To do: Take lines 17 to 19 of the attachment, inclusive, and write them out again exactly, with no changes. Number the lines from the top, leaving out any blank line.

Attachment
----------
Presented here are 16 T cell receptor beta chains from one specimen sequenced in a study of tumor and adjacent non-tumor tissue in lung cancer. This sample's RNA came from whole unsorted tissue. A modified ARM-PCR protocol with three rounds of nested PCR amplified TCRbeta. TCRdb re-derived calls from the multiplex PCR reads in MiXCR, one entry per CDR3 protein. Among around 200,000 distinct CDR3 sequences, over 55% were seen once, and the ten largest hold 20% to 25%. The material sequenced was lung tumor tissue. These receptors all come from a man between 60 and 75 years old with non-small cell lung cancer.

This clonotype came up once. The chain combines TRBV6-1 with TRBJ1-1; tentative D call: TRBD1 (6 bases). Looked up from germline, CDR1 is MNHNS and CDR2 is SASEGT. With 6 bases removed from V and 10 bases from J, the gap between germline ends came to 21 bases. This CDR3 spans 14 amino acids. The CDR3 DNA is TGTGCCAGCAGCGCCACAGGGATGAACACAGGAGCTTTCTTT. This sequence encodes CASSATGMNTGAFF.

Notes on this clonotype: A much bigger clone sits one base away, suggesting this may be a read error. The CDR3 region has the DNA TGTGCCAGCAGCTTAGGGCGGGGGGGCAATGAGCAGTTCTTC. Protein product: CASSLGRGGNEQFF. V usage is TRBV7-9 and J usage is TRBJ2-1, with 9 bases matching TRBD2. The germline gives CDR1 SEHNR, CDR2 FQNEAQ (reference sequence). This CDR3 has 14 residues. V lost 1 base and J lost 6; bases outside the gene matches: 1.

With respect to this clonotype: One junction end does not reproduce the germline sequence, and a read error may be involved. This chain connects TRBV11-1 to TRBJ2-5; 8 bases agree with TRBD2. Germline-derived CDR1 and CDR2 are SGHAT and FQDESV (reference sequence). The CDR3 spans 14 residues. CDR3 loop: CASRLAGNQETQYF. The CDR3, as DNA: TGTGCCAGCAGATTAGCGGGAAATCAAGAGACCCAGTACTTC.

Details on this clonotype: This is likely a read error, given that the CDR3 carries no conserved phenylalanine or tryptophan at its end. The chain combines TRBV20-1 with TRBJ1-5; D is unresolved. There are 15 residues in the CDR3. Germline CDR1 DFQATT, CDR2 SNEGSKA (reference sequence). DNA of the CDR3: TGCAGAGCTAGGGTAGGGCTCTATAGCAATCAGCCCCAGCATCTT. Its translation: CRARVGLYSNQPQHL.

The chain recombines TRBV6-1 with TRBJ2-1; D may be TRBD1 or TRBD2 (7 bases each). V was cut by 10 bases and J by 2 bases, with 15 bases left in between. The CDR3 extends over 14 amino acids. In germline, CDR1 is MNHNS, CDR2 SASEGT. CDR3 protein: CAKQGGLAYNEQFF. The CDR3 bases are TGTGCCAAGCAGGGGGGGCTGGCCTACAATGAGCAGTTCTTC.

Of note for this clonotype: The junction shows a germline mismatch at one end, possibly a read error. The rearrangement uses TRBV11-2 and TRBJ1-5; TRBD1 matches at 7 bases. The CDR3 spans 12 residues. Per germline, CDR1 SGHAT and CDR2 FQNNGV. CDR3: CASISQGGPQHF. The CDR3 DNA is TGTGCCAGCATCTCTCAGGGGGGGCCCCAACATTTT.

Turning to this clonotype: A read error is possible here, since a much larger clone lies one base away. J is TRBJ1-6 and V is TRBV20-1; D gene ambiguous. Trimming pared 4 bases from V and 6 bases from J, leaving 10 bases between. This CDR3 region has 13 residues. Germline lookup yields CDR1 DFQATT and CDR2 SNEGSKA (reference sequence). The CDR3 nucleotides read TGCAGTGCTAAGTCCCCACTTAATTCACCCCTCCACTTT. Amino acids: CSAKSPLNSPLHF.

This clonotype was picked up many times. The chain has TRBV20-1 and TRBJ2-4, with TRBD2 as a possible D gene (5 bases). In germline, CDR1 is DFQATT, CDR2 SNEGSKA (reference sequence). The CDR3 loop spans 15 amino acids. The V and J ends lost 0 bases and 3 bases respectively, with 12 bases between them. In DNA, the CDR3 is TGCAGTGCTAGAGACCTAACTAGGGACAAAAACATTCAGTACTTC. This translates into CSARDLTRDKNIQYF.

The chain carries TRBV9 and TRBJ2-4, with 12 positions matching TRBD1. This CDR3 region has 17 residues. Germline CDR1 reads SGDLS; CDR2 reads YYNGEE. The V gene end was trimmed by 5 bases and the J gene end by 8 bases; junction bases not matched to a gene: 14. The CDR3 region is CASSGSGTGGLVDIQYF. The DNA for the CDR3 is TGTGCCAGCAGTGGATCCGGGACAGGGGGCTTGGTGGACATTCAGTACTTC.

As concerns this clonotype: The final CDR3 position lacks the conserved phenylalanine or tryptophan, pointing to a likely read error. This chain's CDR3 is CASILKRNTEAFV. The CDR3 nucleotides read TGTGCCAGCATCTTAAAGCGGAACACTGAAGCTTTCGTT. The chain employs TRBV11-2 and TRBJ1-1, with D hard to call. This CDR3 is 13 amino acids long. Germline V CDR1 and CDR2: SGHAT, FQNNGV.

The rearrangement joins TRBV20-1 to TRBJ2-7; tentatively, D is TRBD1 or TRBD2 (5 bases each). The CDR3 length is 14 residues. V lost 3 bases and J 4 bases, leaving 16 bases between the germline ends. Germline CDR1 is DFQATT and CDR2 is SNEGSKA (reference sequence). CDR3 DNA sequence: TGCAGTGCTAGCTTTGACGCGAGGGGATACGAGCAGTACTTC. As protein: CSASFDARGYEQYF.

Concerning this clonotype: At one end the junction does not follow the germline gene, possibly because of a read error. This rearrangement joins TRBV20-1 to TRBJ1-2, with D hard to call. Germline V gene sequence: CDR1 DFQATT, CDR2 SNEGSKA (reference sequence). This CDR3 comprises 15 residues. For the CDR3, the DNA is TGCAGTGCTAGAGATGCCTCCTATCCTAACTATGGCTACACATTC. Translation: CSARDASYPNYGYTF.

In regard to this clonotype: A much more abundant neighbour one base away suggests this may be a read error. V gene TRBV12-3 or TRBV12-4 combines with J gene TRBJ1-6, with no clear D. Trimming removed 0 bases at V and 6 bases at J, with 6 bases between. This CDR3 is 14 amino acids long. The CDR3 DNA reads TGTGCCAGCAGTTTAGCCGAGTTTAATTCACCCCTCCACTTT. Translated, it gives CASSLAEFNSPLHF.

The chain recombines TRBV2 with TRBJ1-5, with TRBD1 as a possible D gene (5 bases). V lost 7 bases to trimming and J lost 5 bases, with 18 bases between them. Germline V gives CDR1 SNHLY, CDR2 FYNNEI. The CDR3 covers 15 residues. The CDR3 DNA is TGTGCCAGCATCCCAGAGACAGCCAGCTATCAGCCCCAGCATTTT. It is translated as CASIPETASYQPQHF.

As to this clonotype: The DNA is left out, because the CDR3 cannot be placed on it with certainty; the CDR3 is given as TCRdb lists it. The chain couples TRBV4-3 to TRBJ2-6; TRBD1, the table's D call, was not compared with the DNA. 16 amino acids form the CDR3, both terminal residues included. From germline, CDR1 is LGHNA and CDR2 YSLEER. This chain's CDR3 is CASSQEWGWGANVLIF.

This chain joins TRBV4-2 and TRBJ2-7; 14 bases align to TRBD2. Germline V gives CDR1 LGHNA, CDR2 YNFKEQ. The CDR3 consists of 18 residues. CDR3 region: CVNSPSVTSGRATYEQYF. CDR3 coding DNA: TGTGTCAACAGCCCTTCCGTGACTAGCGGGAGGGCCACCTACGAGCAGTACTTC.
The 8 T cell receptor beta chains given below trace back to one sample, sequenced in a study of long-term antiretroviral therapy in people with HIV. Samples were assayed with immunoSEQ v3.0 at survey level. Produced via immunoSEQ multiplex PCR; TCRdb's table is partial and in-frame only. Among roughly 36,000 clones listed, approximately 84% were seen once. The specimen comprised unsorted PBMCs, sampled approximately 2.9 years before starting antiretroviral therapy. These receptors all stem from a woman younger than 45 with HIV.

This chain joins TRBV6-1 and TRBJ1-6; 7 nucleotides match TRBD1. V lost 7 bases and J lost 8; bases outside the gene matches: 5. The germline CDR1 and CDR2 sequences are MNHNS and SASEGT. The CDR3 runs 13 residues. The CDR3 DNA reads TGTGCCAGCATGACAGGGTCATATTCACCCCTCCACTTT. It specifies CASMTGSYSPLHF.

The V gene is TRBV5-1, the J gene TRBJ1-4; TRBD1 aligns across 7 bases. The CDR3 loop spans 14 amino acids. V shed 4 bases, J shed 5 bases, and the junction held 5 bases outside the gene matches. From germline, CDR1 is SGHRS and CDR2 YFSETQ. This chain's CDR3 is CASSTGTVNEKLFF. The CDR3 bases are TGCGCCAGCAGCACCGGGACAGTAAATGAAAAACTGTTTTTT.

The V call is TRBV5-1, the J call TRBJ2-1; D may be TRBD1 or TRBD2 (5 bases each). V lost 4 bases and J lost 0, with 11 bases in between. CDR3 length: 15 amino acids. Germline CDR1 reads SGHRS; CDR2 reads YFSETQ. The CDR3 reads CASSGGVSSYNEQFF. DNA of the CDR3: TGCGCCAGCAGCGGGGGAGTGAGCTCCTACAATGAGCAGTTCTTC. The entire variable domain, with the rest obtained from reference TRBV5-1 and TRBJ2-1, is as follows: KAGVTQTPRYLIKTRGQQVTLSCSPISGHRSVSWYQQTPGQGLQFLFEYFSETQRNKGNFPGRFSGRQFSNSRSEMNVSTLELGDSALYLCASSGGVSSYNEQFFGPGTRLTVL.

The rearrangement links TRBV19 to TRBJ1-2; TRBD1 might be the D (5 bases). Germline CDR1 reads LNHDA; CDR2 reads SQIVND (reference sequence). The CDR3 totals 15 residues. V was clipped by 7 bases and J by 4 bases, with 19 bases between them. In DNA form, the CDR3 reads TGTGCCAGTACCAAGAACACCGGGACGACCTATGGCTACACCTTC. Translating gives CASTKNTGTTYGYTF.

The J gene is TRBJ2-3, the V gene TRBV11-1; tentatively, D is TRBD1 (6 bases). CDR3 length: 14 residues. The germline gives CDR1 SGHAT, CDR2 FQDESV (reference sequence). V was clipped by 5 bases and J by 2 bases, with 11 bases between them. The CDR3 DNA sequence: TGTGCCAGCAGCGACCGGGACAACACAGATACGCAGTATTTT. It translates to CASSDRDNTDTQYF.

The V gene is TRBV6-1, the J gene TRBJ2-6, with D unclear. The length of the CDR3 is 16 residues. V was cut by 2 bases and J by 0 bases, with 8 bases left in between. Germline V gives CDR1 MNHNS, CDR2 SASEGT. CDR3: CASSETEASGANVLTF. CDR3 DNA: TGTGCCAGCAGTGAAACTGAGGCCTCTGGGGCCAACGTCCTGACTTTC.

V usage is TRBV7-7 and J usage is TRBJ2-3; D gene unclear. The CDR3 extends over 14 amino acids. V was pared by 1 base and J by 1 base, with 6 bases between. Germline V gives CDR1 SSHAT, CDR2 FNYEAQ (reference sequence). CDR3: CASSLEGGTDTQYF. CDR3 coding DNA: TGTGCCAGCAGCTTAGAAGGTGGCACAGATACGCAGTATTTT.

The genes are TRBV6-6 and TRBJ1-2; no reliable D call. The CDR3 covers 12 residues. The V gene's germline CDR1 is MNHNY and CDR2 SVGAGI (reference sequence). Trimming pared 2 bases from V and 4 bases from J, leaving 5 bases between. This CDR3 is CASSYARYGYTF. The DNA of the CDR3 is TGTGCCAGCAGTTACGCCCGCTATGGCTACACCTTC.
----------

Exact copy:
This chain joins TRBV4-2 and TRBJ2-7; 14 bases align to TRBD2. Germline V gives CDR1 LGHNA, CDR2 YNFKEQ. The CDR3 consists of 18 residues. CDR3 region: CVNSPSVTSGRATYEQYF. CDR3 coding DNA: TGTGTCAACAGCCCTTCCGTGACTAGCGGGAGGGCCACCTACGAGCAGTACTTC.
The 8 T cell receptor beta chains given below trace back to one sample, sequenced in a study of long-term antiretroviral therapy in people with HIV. Samples were assayed with immunoSEQ v3.0 at survey level. Produced via immunoSEQ multiplex PCR; TCRdb's table is partial and in-frame only. Among roughly 36,000 clones listed, approximately 84% were seen once. The specimen comprised unsorted PBMCs, sampled approximately 2.9 years before starting antiretroviral therapy. These receptors all stem from a woman younger than 45 with HIV.

This chain joins TRBV6-1 and TRBJ1-6; 7 nucleotides match TRBD1. V lost 7 bases and J lost 8; bases outside the gene matches: 5. The germline CDR1 and CDR2 sequences are MNHNS and SASEGT. The CDR3 runs 13 residues. The CDR3 DNA reads TGTGCCAGCATGACAGGGTCATATTCACCCCTCCACTTT. It specifies CASMTGSYSPLHF.